50 Years of Progress – NIEHS Anniversary Video

In the 1950s, the country was at a crossroads. Many Americans were living the good life,
but it came at a price, a price to our health-that we didn’t comprehend. Then, in 1962, one book changed everything. Rachel Carson’s Silent Spring painted a picture of
a world so poisoned by pesticides that no birds remained in the spring. The book sold 6 million copies in 30 languages
and it was a call to action for the environmental movement worldwide. The following January, North Carolina Governor
Terry Sanford announced that a new environmental health center would be located in
Research Triangle Park. Three years later, on November 1st 1966,
the Division of Environmental Health Sciences was established in RTP by the
National Institutes of Health. Cancer researcher, Dr. Paul Kotin, was named the division’s first director. Over the next five years, Kotin
and Dr. Hans Faulk worked with their small team to build a
strong foundation for research success. This included several university partnerships
that remain active today. The division gained institute status on
January 12, 1969. Its charge was to reduce human illness by understanding how the environment causes disease. Seven years after Silent Spring, environmental health was firmly established as a national research priority. Dr. David Rall became director on March 1st, 1971. “Here was an opportunity to build an institute
that is really very rare indeed: to do research that not only is at the cutting edge, but that
provides practical answers to important problems…. . . .environmental health is an international problem.” . . .an international problem that needed
an international voice. So in 1972, the Institute published the first edition of
Environmental Health Perspectives, a monthly, peer-reviewed, scientific journal
that became a trusted source for environment and
health research, worldwide. Under Rall’s leadership, the 1970s were a
time of important scientific progress. Research found evidence that the environment
does influence people’s health. Exposure to lead was with linked to lower I-Q, and the pregnancy drug, DES,
was linked to cancer. Then came Love Canal. In 1978, hundreds of people living near a
chemical dump in Love Canal, New York reported serious health problems. President Jimmy Carter declared a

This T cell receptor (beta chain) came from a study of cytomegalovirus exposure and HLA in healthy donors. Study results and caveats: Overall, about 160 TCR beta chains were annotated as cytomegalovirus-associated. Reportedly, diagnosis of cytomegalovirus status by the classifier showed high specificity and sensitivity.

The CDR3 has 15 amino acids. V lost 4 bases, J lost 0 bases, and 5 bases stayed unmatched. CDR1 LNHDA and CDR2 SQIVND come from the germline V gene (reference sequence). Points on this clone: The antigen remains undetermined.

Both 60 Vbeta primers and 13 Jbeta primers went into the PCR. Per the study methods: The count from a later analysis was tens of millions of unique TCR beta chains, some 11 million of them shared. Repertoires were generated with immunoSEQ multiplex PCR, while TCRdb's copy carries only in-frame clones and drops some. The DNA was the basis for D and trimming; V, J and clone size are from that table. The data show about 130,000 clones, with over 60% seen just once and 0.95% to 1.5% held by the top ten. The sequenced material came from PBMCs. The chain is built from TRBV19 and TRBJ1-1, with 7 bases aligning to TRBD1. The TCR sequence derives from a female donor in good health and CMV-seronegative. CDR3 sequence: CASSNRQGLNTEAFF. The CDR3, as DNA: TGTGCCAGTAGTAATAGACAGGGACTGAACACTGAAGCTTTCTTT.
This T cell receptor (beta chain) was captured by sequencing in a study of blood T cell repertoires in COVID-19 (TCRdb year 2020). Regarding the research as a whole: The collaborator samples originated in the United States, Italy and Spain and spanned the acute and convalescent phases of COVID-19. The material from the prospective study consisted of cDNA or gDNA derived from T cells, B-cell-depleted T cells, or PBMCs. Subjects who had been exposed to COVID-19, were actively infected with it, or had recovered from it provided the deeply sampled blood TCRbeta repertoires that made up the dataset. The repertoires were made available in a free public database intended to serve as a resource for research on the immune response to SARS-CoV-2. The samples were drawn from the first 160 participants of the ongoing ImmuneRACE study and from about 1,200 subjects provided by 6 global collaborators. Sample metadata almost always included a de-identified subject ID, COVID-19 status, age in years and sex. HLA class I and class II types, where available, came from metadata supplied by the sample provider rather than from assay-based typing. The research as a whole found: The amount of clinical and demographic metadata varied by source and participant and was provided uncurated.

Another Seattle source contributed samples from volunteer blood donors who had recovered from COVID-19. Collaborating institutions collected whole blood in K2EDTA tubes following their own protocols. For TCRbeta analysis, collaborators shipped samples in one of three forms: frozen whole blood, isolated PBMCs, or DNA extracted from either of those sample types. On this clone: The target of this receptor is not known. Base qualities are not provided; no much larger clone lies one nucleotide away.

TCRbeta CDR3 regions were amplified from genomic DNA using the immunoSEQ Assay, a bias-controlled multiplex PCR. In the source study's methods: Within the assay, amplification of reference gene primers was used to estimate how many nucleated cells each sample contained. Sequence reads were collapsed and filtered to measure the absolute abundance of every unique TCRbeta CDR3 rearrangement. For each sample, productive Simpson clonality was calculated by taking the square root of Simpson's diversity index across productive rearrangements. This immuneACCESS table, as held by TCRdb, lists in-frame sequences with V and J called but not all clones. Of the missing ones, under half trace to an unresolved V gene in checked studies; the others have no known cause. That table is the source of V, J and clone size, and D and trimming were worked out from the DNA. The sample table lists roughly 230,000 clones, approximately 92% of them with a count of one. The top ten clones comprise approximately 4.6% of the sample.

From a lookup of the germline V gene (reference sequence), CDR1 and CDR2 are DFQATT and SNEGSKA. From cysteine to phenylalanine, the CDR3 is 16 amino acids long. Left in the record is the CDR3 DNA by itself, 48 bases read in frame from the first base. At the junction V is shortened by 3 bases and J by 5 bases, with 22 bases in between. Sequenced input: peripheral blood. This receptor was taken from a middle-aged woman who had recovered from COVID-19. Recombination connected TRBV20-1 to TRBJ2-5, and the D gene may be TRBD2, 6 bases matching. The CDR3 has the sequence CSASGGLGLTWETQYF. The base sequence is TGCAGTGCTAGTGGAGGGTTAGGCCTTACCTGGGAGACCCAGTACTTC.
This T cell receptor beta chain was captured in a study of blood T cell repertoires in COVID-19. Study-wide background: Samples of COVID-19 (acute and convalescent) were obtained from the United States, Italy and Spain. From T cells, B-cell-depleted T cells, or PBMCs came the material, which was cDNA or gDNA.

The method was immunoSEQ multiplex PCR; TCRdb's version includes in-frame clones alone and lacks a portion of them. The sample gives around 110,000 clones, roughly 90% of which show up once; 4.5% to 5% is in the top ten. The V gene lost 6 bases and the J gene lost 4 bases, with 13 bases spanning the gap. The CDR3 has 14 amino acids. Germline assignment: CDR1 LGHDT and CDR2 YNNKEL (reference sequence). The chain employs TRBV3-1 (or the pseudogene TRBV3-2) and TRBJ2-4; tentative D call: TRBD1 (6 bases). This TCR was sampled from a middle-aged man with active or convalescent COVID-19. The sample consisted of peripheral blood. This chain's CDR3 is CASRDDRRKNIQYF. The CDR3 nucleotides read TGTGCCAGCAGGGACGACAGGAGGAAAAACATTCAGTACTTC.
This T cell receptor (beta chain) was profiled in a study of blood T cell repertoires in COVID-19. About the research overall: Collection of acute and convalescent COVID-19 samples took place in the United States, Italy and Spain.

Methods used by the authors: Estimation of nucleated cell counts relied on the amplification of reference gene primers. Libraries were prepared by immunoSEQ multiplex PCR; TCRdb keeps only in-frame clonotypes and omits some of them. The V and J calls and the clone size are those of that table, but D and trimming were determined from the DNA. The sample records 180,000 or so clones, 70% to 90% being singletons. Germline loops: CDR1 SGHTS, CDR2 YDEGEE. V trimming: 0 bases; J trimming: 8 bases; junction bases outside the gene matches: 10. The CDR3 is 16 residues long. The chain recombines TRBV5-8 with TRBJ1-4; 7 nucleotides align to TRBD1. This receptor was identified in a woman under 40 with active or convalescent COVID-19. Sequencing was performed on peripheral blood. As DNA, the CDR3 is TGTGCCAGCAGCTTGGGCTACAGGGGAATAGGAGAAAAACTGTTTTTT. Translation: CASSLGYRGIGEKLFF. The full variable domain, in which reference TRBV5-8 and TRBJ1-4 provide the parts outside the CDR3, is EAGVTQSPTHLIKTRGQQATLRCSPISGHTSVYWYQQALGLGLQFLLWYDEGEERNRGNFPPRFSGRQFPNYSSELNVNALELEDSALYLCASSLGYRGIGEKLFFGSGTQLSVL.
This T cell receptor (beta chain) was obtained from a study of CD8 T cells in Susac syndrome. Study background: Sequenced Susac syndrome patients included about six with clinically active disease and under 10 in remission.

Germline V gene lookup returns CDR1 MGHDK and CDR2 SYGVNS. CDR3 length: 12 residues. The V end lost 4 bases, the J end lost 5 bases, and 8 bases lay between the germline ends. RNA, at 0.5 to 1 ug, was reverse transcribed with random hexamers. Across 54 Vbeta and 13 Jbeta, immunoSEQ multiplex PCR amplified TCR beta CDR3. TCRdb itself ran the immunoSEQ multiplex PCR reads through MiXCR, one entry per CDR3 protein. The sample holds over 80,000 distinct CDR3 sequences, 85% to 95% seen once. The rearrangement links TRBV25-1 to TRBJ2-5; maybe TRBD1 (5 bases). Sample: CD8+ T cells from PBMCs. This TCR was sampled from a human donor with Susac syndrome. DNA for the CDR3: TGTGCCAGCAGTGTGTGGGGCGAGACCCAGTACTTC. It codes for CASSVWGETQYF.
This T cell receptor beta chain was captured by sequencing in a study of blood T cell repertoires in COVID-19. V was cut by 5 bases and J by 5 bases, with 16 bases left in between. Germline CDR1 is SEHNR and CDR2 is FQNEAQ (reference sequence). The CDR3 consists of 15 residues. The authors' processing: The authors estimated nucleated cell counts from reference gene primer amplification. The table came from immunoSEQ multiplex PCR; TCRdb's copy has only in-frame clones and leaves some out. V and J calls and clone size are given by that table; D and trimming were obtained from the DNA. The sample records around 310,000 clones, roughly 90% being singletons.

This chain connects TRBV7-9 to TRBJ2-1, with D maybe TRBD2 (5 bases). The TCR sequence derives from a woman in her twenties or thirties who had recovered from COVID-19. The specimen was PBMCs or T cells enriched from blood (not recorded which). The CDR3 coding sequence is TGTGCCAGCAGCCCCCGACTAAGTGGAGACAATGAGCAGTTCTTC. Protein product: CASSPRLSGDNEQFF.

federal health emergency, and David Rall pushed to synchronize
the government’s toxicology research. From that time forward, Rall, and every
institute director after him, would wear two hats, director of the NIEHS,
and director of the National Toxicology Program. Congress mandated that NTP would
produce bi-annual reports on chemicals that cause cancer. The first “Report on Carcinogens,”
was published in July of 1980. In 1987, the Superfund Research Program
was established to address waste dumps, contamination and safe clean-up. On June 18, 1991, Dr. Kenneth Olden began his
14-year tenure as director. Under his leadership,
basic research continued to thrive, and environmental justice took center stage. The Six Cities Study was an early success for Olden. It found a strong association between
fine particulate pollution and mortality. In 1994, institute researchers had a
medical triumph when they discovered that a defective BRCA-1 gene can
cause breast cancer, and ovarian cancer. This was a huge step forward for
diagnosis and treatment. A month later, former scientific director
Martin Rodbell won the 1994 Nobel Prize in
Physiology and Medicine. He confirmed the existence of G proteins,
which regulate cell communication. September 11, 2001…. The World Trade Center is attacked. That devastating event raised enormous
public health concerns. The institute responded immediately. Experts were sent to ground zero to collect
dust samples for toxicology studies. In 2002, the institute recruited more than
50,000 sisters of women with breast cancer. The Sister Study set out on a long-term
research journey to identify the environmental and genetic factors that increase breast cancer risk. Dr. David Schwartz, a physician specializing
in environmental lung disease, became the fourth institute director in May of 2005. Dr. Schwartz led the Institute toward
cutting-edge science including epigenetics and exposure phenotyping. He started the Exposure Biology Program and supported development of new
technologies for sensor devices. Swartz valued and emphasized
disease research, and he planned a new clinical research unit for
the North Carolina campus. Dr. Linda Birnbaum took over in January, 2009. She was the first female scientist,
and first toxicologist, to head the Institute and
the National Toxicology Program. Under her leadership, learning
about chemicals that disrupt the endocrine system
became a research priority. On April 20, 2010, the Deepwater Horizon oil rig exploded in the Gulf of Mexico, killing 11 workers. The Institute launched the Gulf Long-term
Follow-up Study, the largest study ever conducted on the health effects of oil spills. Later, when 10,000 gallons of chemicals
spilled into West Virginia’s Elk River, the National Toxicology Program
jumped into action. In record time, it analyzed the chemicals,
allowing public health officials to determine if drinking water was safe for
thousands of residents. In 2015, another member of the institute
family won a Nobel Prize. Grantee Dr. Aziz Sancar shared the Prize
in Chemistry for his work on DNA mismatch repair, a process that corrects
damage caused by exposure to ultraviolet radiation, air pollution, cigarette smoke
and other environmental agents. Now in 2016, NIEHS is celebrating its
golden anniversary; celebrating its past, but also looking to the future. What will the next 50 years bring? How will the institute’s research actually
help people live healthier lives? The answers are there’waiting to be discovered. Because as we all know,
our environment is our health!

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